Wellness clinic offering therapy and other services for children and adults.
Header

Helpful Parenting Techniques

November 29th, 2012 | Posted by Patrick in Blog

You can became a parent in an instant, but it takes a lifetime to learn to be a good parents. After all children do not arrive with an instruction manual and each child is unique. Here are a few helpful parenting techniques to get you started on your lifetime journey of parenting.

1. Use Praise

It is important for parents to understand that giving attention to undesired behaviors tends to increase those behaviors, while focusing attention on desired behaviors increases those behaviors. Praise should not be given indiscriminately. Parents should provide their child with specific feedback that tells the child exactly what she did that the parents liked. Praise becomes more effective when it is reinforced with an encouraging touch and/or warm smile.

2. Ignoring Minor Misbehaviors

Parents should learn to ignore minor problematic behaviors that aren’t dangerous, such as whining about a sibling not being fair or a toddler throwing food on the floor.

3. Understanding Child Development

It is important for parents to learn about developmental stages and the developmental capacities that are characteristic of each stage. Parents who are aware of what their child is developmentally capable of feeling, understanding, and doing at different ages are able to be more realistic about what behaviors to expect from their child.

4. Time-outs

Parents should always keep in mind that it is important to remain calm when administering time-outs. Once the time-out is completed the child should be  praised for her compliance. It is important to remember that time-outs are not to be used for punishment; instead they are intended to be a time away from all reinforcement.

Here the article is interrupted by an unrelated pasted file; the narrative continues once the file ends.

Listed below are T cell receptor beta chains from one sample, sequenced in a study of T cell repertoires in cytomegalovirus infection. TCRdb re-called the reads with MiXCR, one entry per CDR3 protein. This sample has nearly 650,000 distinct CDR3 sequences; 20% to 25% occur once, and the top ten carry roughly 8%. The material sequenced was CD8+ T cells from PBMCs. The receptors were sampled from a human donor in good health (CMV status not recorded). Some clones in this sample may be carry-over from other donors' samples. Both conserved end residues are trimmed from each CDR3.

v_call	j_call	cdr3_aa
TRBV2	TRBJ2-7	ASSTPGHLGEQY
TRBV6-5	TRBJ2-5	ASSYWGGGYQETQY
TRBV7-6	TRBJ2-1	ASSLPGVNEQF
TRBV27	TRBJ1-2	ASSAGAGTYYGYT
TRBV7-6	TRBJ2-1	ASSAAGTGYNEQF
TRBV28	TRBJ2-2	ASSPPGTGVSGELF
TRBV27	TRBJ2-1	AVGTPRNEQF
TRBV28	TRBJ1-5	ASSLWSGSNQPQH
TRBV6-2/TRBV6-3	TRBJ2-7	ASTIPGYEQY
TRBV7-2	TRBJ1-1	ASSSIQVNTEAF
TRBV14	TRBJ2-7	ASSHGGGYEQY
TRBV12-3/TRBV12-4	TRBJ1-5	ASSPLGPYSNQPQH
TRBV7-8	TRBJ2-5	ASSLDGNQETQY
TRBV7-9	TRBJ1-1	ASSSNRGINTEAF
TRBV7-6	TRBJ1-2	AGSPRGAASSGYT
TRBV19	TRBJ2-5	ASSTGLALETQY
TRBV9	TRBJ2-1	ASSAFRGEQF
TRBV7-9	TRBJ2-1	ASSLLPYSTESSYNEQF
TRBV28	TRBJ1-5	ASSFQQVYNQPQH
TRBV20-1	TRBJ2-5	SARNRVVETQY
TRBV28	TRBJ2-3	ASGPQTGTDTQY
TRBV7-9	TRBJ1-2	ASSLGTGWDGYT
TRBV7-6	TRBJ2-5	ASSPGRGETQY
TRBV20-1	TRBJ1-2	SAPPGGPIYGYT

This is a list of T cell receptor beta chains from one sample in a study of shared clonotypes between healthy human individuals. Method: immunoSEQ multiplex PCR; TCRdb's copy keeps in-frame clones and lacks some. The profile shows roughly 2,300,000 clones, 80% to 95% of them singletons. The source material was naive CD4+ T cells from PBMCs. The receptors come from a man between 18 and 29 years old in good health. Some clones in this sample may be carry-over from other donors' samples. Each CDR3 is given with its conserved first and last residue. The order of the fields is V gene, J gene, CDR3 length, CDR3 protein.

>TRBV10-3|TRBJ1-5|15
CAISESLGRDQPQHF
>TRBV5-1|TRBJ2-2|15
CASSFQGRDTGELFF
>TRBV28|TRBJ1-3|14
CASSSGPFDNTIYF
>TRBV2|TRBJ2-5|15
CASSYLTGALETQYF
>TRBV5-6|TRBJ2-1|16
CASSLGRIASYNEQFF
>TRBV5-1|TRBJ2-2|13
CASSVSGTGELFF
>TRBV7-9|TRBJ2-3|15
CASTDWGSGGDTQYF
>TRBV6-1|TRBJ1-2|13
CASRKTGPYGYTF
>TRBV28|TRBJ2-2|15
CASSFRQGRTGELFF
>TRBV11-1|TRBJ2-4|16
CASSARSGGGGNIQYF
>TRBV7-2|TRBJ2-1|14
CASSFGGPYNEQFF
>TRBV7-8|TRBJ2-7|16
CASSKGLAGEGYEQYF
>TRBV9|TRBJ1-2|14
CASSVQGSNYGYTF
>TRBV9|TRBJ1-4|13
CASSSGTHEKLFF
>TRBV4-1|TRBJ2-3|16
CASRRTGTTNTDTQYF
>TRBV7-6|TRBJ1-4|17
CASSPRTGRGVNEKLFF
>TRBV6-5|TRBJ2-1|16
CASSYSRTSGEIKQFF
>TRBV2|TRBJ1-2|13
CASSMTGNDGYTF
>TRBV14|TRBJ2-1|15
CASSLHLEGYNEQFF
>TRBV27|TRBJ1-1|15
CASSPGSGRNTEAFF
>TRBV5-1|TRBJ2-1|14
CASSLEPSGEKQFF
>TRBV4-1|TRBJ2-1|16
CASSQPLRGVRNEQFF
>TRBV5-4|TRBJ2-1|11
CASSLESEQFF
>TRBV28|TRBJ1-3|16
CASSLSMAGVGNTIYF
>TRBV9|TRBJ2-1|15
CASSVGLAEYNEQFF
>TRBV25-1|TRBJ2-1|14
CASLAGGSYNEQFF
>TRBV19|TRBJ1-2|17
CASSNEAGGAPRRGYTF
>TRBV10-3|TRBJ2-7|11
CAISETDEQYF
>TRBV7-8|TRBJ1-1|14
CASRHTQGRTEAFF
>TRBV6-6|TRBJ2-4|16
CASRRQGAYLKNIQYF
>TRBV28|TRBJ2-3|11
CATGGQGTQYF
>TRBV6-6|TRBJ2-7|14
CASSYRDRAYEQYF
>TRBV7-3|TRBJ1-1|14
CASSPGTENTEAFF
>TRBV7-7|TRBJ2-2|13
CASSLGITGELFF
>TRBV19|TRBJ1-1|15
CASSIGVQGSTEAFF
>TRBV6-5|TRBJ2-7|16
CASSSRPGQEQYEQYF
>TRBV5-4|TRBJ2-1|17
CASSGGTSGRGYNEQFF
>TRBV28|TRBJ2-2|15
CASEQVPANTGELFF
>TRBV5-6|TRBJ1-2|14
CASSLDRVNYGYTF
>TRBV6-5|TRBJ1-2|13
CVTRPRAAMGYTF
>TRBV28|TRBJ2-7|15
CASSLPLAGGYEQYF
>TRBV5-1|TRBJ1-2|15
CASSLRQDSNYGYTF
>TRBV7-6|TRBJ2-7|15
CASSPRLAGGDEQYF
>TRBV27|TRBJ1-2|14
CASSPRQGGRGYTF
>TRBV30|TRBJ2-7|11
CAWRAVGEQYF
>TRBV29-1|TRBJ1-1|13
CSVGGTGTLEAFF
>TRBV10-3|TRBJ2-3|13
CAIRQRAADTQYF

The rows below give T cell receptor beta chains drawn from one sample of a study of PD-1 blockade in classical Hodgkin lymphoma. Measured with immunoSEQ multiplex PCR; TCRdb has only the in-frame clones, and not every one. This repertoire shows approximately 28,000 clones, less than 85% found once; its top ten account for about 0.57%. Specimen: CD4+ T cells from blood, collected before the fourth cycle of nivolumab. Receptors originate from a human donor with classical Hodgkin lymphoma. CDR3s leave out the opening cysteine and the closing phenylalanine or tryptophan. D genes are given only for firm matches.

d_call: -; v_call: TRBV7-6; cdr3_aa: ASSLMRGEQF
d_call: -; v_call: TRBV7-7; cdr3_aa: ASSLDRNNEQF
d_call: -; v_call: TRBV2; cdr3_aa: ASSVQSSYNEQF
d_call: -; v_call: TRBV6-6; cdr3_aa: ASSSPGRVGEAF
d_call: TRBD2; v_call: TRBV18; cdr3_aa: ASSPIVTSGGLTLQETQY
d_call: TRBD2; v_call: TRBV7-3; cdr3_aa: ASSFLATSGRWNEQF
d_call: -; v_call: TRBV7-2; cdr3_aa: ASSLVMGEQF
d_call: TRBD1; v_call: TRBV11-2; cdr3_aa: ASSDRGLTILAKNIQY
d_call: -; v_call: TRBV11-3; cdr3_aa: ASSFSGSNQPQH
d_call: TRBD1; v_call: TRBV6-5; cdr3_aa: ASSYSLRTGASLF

5. Preventing Misbehavior

It is important for parents to plan and structure activities to help prevent their child’s challenging behaviors. Find ways to help your child stay engaged, busy, and active when they might otherwise become restless, bored or disruptive. In addition, help your child learn how to cope effectively with the demands of the situation.

6. Make Time

Often the demands of day-to-day life leaves very little time, if any  for parents to spend quality one-on-one time with their children. It is recommended that parents spend at least one hour a week one-on-one with their child doing nothing but paying attention to and expressing positive thoughts and feelings towards him or her. The most effective time for a parent to create those special moments is when the child is engaging in an activity that he or she can be praised for, like coloring a picture, building a model, shooting baskets. It is important to remember that during this time, the focus is on being with the child and not providing corrective feedback, teaching, or alternative perspectives.

 

You can follow any responses to this entry through the RSS 2.0 You can leave a response, or trackback.

2 Responses

  • Pingback: Guest